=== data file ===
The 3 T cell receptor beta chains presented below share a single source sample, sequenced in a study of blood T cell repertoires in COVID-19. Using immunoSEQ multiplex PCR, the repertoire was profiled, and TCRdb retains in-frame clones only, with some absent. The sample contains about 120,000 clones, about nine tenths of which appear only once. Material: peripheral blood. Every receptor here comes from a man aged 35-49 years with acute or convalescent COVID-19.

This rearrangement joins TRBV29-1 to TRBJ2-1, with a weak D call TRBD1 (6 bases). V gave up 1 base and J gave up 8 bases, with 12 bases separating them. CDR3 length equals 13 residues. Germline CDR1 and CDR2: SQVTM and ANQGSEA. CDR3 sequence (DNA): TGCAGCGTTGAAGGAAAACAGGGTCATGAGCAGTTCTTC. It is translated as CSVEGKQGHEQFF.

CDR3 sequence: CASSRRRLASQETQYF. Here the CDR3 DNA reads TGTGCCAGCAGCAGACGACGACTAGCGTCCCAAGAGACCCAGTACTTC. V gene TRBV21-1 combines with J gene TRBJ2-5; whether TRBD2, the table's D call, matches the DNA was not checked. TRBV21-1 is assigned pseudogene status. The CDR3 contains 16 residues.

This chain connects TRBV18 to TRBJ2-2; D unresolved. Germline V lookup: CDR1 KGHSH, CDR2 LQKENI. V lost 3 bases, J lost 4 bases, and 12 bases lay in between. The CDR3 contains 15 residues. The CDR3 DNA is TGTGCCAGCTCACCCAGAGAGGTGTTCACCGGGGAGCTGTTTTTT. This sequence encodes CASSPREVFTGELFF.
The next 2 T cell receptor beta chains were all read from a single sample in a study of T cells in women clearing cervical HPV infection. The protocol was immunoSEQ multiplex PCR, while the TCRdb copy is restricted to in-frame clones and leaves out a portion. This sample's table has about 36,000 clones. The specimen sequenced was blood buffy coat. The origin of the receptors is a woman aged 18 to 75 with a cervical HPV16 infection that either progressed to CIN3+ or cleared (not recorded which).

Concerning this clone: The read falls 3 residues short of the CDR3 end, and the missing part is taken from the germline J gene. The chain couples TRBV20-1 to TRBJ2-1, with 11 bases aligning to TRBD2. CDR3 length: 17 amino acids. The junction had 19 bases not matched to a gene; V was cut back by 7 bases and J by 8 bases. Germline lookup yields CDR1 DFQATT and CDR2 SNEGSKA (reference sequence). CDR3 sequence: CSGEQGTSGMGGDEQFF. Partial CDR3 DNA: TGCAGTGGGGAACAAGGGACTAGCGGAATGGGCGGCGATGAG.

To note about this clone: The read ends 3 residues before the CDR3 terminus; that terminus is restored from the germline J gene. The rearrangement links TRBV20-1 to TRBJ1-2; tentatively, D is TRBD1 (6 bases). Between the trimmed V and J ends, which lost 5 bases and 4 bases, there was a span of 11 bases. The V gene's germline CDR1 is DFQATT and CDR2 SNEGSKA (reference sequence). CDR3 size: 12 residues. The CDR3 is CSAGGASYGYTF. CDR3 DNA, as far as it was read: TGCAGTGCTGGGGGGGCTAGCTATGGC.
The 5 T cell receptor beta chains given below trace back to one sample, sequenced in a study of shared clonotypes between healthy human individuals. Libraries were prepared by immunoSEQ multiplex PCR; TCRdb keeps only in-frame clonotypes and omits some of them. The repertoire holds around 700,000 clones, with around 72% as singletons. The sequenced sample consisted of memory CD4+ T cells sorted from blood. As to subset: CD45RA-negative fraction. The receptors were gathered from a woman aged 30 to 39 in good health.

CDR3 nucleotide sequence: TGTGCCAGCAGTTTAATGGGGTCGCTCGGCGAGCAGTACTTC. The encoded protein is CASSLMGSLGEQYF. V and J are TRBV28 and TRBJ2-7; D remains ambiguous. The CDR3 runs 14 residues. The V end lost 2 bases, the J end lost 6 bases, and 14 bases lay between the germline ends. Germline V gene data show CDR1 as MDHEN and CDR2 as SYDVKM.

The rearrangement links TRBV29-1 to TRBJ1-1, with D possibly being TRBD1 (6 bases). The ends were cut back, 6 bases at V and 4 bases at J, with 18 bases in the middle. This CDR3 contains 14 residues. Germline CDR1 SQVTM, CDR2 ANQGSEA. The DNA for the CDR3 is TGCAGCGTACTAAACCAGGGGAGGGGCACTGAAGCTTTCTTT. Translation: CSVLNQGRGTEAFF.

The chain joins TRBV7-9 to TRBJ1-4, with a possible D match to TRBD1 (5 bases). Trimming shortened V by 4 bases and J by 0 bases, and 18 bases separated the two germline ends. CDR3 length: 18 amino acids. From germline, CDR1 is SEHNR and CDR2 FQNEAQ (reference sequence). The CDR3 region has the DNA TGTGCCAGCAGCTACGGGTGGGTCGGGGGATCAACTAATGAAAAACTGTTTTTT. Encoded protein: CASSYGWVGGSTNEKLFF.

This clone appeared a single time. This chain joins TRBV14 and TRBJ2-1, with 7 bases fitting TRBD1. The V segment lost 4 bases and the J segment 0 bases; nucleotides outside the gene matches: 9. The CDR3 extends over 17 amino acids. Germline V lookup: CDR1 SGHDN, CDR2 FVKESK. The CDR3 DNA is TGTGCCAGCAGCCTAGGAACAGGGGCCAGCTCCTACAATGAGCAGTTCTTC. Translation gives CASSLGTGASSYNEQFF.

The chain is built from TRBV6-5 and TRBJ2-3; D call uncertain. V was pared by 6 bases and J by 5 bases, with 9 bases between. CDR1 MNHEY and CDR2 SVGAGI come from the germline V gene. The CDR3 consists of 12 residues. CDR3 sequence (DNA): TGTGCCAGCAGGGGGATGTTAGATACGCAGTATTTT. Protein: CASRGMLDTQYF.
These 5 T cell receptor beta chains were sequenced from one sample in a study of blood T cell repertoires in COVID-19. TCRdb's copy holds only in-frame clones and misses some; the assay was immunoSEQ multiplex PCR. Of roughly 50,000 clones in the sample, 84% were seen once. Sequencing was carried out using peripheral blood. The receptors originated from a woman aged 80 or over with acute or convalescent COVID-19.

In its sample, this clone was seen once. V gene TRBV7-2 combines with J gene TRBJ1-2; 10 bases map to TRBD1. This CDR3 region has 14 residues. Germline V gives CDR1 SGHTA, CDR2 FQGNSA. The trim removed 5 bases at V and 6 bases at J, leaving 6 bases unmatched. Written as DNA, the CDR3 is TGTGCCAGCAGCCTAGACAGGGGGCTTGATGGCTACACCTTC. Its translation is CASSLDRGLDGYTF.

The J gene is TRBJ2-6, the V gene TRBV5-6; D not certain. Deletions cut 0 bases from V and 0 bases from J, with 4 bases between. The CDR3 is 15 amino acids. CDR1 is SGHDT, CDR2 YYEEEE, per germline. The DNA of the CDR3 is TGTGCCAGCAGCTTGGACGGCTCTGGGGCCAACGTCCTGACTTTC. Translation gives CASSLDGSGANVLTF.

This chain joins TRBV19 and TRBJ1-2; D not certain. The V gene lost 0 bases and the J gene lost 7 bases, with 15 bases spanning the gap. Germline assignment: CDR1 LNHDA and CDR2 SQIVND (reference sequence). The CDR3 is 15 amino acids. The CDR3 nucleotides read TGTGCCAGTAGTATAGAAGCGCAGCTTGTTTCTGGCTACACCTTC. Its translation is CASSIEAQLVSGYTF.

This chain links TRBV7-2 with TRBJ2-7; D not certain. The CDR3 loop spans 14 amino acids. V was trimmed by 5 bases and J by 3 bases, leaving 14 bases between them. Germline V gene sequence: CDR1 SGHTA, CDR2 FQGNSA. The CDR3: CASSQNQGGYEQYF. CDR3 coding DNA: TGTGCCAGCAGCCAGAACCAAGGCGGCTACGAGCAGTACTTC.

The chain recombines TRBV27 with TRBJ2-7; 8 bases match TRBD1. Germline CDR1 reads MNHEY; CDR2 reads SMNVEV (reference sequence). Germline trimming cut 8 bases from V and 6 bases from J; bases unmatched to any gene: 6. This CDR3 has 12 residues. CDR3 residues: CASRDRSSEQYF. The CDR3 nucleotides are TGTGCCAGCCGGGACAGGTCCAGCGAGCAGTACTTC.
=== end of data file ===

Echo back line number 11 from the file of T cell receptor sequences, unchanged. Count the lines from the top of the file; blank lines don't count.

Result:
The chain joins TRBV7-9 to TRBJ1-4, with a possible D match to TRBD1 (5 bases). Trimming shortened V by 4 bases and J by 0 bases, and 18 bases separated the two germline ends. CDR3 length: 18 amino acids. From germline, CDR1 is SEHNR and CDR2 FQNEAQ (reference sequence). The CDR3 region has the DNA TGTGCCAGCAGCTACGGGTGGGTCGGGGGATCAACTAATGAAAAACTGTTTTTT. Encoded protein: CASSYGWVGGSTNEKLFF.